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dc.contributor.authorNewton, Roberten_US
dc.contributor.authorTaaffe, Dennisen_US
dc.contributor.authorSpry, Nigelen_US
dc.contributor.authorGardiner, Roberten_US
dc.contributor.authorLevine, Gregoryen_US
dc.contributor.authorWall, Bradleyen_US
dc.contributor.authorJoseph, Daviden_US
dc.contributor.authorChambers, Suzanneen_US
dc.contributor.authorGalvão, Danielen_US
dc.date.accessioned2017-05-03T14:38:30Z
dc.date.available2017-05-03T14:38:30Z
dc.date.issued2009en_US
dc.date.modified2012-02-10T02:38:29Z
dc.identifier.issn1471-2407en_US
dc.identifier.doi10.1186/1471-2407-9-210en_US
dc.identifier.urihttp://hdl.handle.net/10072/29881
dc.description.abstractBackground Androgen deprivation therapy (ADT) is accompanied by a number of adverse side effects including reduced bone mass and increased risk for fracture, reduced lean mass and muscle strength, mood disturbance and increased fat mass compromising physical functioning, independence, and quality of life. The purpose of this investigation is to examine the effects of long term exercise on reversing musculoskeletal-related side effects, and cardiovascular and diabetes risk factors in men receiving androgen deprivation for their prostate cancer. Specifically, we aim to investigate the effects of a 12-month exercise program designed to load the musculoskeletal system and reduce cardiovascular and diabetes disease progression on the following primary endpoints: 1) bone mineral density; 2) cardiorespiratory function and maximal oxygen capacity; 3) body composition (lean mass and fat mass); 4) blood pressure and cardiovascular function; 5) lipids and glycemic control; and 6) quality of life and psychological distress. Methods/Design Multi-site randomized controlled trial of 195 men (65 subjects per arm) undergoing treatment for prostate cancer involving ADT in the cities of Perth and Brisbane in Australia. Participants will be randomized to (1) resistance/impact loading exercise, (2) resistance/cardiovascular exercise groups and (3) usual care/delayed exercise. Participants will then undergo progressive training for 12 months. Measurements for primary and secondary endpoints will take place at baseline, 6 and 12 months (end of the intervention). Discussion The principal outcome of this project will be the determination of the strength of effect of exercise on the well established musculoskeletal, cardiovascular and insulin metabolism side effects of androgen deprivation in prostate cancer patients. As this project is much longer term than previous investigations in the area of exercise and cancer, we will gain knowledge as to the continuing effects of exercise in this patient population specifically targeting bone density, cardiovascular function, lean and fat mass, physical function and falls risk as primary study endpoints. In terms of advancement of prostate cancer care, we expect dissemination of the knowledge gained from this project to reduce fracture risk, improve physical and functional ability, quality of life and ultimately survival rate in this population.en_US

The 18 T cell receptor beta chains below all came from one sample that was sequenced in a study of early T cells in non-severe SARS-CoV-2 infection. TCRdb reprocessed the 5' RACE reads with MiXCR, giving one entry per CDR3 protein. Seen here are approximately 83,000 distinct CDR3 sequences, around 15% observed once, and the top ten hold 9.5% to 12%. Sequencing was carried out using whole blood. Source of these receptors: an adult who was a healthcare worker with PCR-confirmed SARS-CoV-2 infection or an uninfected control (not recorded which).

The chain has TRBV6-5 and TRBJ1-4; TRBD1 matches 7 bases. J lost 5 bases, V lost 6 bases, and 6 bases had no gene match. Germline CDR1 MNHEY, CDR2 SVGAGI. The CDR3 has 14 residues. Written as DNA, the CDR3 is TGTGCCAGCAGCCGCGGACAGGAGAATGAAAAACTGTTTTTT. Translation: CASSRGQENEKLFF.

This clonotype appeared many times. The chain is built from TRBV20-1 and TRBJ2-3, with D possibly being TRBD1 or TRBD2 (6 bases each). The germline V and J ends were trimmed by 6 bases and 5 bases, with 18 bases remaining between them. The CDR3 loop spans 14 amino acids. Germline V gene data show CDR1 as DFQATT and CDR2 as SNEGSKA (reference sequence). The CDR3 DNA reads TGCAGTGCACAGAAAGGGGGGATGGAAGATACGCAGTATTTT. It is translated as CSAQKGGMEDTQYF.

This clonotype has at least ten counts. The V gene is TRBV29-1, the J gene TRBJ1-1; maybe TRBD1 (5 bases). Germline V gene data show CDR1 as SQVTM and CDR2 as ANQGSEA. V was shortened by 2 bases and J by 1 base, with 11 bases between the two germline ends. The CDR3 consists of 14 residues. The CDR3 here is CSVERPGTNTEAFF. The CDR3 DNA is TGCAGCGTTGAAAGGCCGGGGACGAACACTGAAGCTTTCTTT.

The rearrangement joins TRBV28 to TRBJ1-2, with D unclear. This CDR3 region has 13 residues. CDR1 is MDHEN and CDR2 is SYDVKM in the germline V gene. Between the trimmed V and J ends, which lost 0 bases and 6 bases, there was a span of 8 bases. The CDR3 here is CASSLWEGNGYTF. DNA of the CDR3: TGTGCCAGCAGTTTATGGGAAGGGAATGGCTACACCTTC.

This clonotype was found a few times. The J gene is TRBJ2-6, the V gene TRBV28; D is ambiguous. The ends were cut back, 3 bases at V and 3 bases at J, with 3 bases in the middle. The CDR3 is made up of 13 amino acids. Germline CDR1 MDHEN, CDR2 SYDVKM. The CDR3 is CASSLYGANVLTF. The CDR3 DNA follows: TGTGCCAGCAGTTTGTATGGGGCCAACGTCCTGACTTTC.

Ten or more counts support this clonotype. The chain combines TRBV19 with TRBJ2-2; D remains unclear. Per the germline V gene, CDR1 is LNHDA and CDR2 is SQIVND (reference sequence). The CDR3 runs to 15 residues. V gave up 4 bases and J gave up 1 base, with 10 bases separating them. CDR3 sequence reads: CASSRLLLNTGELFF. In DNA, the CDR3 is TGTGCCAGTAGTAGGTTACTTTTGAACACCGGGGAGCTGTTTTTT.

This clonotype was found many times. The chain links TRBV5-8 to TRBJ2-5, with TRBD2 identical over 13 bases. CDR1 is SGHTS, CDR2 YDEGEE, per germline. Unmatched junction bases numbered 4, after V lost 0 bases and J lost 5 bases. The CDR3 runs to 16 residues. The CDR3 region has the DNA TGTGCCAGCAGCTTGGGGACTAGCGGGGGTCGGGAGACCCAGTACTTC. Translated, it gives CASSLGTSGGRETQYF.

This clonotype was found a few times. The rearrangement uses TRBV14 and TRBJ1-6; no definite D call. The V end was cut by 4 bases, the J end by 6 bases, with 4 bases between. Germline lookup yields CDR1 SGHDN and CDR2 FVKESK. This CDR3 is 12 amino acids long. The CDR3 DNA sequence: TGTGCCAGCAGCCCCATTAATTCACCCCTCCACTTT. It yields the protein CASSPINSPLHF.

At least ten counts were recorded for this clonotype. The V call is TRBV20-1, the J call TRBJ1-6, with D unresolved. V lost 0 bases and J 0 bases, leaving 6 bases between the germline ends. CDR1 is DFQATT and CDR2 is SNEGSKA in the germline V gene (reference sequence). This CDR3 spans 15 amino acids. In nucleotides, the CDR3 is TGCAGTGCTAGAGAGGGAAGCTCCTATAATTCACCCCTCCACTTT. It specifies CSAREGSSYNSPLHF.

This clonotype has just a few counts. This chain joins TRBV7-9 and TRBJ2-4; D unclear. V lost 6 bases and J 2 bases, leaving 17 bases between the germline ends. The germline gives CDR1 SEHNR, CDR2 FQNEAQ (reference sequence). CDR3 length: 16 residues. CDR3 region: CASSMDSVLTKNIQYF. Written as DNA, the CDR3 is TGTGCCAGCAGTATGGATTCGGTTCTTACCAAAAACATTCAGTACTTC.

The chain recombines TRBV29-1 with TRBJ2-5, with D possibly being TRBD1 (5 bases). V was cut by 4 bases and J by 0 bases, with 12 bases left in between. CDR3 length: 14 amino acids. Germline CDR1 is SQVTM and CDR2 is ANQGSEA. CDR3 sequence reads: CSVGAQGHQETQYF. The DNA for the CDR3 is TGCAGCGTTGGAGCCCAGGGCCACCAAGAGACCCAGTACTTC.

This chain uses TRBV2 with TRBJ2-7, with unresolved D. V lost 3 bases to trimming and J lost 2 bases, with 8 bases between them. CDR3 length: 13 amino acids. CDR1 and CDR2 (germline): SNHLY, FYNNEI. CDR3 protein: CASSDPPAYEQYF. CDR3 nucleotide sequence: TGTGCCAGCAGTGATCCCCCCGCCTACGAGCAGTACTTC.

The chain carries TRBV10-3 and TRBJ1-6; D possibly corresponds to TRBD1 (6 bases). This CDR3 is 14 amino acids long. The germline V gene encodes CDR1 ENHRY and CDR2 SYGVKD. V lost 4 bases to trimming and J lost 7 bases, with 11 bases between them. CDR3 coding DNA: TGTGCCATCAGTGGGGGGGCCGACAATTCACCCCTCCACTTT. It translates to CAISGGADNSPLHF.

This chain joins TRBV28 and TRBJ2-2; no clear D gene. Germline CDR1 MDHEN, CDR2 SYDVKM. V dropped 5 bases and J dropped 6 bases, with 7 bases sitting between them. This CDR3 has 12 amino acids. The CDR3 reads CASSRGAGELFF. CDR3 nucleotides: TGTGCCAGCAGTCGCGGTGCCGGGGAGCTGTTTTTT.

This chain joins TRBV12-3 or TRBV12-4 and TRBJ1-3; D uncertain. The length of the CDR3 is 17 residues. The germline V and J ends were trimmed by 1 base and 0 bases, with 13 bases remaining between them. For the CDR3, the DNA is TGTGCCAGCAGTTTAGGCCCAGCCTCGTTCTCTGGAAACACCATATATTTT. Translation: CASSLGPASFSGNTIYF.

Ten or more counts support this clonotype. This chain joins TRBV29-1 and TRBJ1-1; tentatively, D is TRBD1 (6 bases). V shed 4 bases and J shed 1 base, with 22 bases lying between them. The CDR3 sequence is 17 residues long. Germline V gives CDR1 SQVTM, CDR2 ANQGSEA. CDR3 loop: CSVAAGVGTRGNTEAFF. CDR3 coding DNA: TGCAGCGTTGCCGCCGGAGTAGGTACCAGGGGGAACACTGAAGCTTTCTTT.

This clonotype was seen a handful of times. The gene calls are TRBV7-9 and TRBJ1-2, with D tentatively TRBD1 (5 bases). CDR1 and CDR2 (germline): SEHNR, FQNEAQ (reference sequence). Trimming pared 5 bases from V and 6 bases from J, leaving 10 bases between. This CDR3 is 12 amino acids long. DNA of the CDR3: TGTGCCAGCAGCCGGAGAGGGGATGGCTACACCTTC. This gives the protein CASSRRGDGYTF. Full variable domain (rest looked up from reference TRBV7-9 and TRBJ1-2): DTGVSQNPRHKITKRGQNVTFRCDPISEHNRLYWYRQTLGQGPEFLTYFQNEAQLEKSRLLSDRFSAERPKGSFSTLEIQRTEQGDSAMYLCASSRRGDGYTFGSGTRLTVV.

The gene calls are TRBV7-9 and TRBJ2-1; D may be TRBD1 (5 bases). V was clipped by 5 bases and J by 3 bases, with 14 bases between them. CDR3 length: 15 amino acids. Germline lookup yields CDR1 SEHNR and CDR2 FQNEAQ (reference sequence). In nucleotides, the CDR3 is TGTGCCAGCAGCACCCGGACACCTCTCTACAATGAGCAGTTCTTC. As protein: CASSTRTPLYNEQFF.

dc.description.peerreviewedYesen_US
dc.description.publicationstatusYesen_US
dc.format.extent311098 bytes
dc.format.mimetypeapplication/pdf
dc.languageEnglishen_US
dc.language.isoen_US
dc.publisherBioMed Centralen_US
dc.publisher.placeUnited Kingdomen_US
dc.relation.ispartofstudentpublicationNen_US
dc.relation.ispartofpagefrom1en_US
dc.relation.ispartofpageto8en_US
dc.relation.ispartofjournalBMC Canceren_US
dc.relation.ispartofvolume9en_US
dc.rights.retentionYen_US
dc.subject.fieldofresearchExercise Physiologyen_US
dc.subject.fieldofresearchcode110602en_US
dc.titleA phase III clinical trial of exercise modalities on treatment side-effects in men receiving therapy for prostate canceren_US
dc.typeJournal articleen_US
dc.type.descriptionC1 - Peer Reviewed (HERDC)en_US
dc.type.codeC - Journal Articlesen_US
dcterms.licensehttp://creativecommons.org/licenses/by/2.0en_US
gro.description.notepublicPage numbers are not for citation purposes. Instead, this article has the unique article number of 9:210.en_US
gro.rights.copyrightCopyright 2009 Newton et al; licensee BioMed Central Ltd. This is an Open Access article distributed under the terms of the Creative Commons Attribution License (http://creativecommons.org/licenses/by/2.0), which permits unrestricted use, distribution, and reproduction in any medium, provided the original work is properly cited.en_US
gro.date.issued2009
gro.hasfulltextFull Text


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